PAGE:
I write like…

July 29, 2010 at 5:35 am (Thoughts on Writing, Voice) (, , , , , , , , , )

I finally gave in and tried this though not with an open mind and I have to admit my thoughts about this were well justified. Using the prologue from a work-in-progress I fed in various paragraphs and samples into the I Write Like site and according to it’s analysis I write like:

First 200 words: Raymond Chandler (which is an insane comparison)

Next 150 words: Douglas Adams (which is flattering but really quite untrue)

Next 150 words: Cory Doctorow (hadn’t heard of him before and had to google him to find out, no idea what his writing style is)

Next 200 words: Dan Brown (now it is just being mean to me)

Final 100 words: Stephen King (again flattering but untrue).

Now how in one prologue of just over 700 words did I manage to be that schizophrenic? And how can you possibly write like Douglas Adams and Dan Brown and Stephen King and Raymond Chandler all in one cohesive text. In case they hadn’t noticed, they have very different writing styles. extremely different. As in, if they were ant colonies they would devour one another different.

I went into this sceptical about it having any accuracy. I assumed it would make some generic assumption about your writing and spit out the name of someone famous to keep you happy and you would tweet it once, the end. What I didn’t expect was that pieces of the same text would come back with such incredibly different results which makes you wonder what exactly it is looking for in the text.

So I dropped the entire 700 words in and it came back with Cory Doctorow. But if I put the first 350 in it comes back with Raymond Chandler and the final 350 come back as Dan Brown. There doesn’t appear to be any underlying logic here.

Did this give me any insight into my writing? Not really. I’m trying to imagine Dan Brown interjecting into the middle of one of Douglas Adams’ novels and I must say it is an amusing thought but that’s about as far as it goes.

Who do I write like? I write like me and that’s all I can do.

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Critical, critical

June 2, 2010 at 10:14 am (Editing, Thoughts on Writing) (, , , , , , , , , , , , , , , , , )

I’m going to admit it. I’m becoming very critical.

I’ve always been critical – particularly of myself – but lately I’ve been really critical of a lot of things.

Today I was given a short story to read. The purpose of the story was to demonstrate how to use descriptive language to create an emotional affect in the reader. Possibly it succeeded in that but the only emotional affect it had on me was the desire to grab a red pen and have at it – I managed to resist the urge but barely.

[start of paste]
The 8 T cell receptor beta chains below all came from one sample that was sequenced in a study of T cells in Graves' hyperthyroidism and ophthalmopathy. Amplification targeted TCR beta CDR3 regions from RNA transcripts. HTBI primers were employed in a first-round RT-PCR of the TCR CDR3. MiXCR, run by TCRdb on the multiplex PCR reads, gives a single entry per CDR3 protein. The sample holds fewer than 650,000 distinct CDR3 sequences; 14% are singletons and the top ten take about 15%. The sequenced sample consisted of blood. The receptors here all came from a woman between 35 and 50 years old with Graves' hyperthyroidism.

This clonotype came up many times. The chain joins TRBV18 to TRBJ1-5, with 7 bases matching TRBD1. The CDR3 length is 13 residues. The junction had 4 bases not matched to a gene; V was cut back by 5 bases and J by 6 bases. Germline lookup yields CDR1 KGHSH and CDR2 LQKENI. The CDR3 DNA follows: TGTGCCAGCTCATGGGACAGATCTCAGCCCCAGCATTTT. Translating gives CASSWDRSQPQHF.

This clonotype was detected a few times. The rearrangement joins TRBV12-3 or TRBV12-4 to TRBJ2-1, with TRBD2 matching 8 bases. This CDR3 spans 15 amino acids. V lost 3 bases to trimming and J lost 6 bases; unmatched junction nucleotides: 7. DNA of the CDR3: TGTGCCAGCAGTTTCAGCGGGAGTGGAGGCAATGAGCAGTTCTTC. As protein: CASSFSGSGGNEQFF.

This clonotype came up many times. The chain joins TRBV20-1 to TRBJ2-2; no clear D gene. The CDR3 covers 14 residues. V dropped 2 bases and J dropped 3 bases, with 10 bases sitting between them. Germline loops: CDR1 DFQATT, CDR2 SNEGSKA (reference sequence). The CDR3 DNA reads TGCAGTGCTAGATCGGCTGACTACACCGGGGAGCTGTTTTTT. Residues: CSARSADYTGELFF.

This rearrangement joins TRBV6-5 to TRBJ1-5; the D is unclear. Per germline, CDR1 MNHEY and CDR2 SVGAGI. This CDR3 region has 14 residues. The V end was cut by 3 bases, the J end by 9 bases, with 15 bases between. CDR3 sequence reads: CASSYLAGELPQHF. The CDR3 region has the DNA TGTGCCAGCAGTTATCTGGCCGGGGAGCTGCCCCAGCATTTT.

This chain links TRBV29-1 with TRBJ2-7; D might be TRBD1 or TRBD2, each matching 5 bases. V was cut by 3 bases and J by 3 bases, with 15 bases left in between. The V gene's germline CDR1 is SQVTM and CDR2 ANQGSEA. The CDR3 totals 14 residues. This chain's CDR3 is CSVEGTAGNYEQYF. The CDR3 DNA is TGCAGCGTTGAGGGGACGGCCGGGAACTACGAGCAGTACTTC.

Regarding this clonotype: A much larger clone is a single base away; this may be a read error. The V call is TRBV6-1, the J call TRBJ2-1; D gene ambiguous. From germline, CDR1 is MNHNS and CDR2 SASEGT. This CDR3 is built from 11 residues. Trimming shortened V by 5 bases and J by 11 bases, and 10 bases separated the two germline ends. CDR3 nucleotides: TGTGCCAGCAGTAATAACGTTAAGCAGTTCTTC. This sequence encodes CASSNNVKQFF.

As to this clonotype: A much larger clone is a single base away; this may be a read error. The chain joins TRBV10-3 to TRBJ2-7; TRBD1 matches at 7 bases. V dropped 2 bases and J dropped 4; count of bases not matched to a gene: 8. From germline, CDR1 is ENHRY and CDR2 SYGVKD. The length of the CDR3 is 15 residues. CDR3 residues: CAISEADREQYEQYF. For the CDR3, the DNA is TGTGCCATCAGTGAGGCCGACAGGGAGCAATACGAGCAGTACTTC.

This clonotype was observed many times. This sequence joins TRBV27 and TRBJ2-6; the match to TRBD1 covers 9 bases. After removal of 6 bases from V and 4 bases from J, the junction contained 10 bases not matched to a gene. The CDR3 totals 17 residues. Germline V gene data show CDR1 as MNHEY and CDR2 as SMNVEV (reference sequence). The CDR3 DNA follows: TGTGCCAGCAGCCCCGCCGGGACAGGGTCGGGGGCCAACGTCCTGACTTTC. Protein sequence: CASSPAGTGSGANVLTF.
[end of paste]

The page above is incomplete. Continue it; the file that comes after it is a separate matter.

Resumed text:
So what was wrong with the story?

Every single person or thing in the story was described by at least two adjectives in almost every single instance. Every single time. I’m sorry. The person is whistling. Sure, you can tell us how they are whistling and what it sounds like but the next time you feel the need to mention it you could just say whistling. You don’t then need to come up with two new adjectives (or an adverb and an adjective) to describe how the whistling is happening.

Objects were appearing ‘out of nowhere’. Umm, no. Unless they were tearing through interdimensional portals I’m pretty sure they came from somewhere. Maybe it wasn’t an important somewhere but to explicitly state they came from out of nowhere just leads the reader to wonder how that is even possible.

Characters were behaving out of character – which in a short story is really distracting because you don’t even have the benefit of later explaining the out of characterness (I know that isn’t a word).

I’ll admit it. I’m awful and I’m tearing this story to threads. And it lead me to realise some of the weaknesses I still have in my own writing. I like adjectives (not to this extent but I over use them to be sure). I may not have things appearing out of nowhere but I’m sure I suddenly have people in scenes where they shouldn’t be and have no logical reason to be and I’m sure I need to work on it. I need to turn this critical eye away from things I’m reading and apply it to things I’m writing and I need to look at what I could be doing instead.

Plenty of areas here for me to work on. What are you working on improving?

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What’s Your Point of View?

May 18, 2010 at 6:52 am (Character, Death's Daughter, Thoughts on Writing, Voice) (, , , , , , , , , )

After finishing Death’s Daughter I wrote a post over on my old blog about the difficulties of writing in first person.  I made the decision at the time that I wouldn’t be using first person for the next few projects because I found it limiting in that I could only tell the story from one person’s point of view and if that person didn’t know something critical than the reader couldn’t be told that critical bit of information.

I’ve since written two complete works in third person.  One is a train wreck that I will eventually edit and rewrite and work into something usable.  I blame the protagonist, she stepped outside the action one too many times and was out-shone by the entire rest of the cast. Shame really because the concept and the world work really well and the use of third person allowed for such a broad exploration (which might be how my protagonist got lost).

The other was a less ambitious piece as it was aimed at young adults and follows the narrator essentially sits on the shoulder of the main character for most of the story with a few minor deviations. This piece has been polished, to a point, but I’m not sure what to do with at the moment. It should be the start of a series but I’m not really ready to write the next installment and I don’t know that I will be any time soon, so it is cooling its heels while I think it through.

Now I’m starting a third project and it is also in third person. I think it is time to reflect on my choice.

I still love first person. I love being inside a character’s head and feeling what they feel, learning as they learn. As a reader I enjoy it and as a writer I find it immensely satisfying. For character development.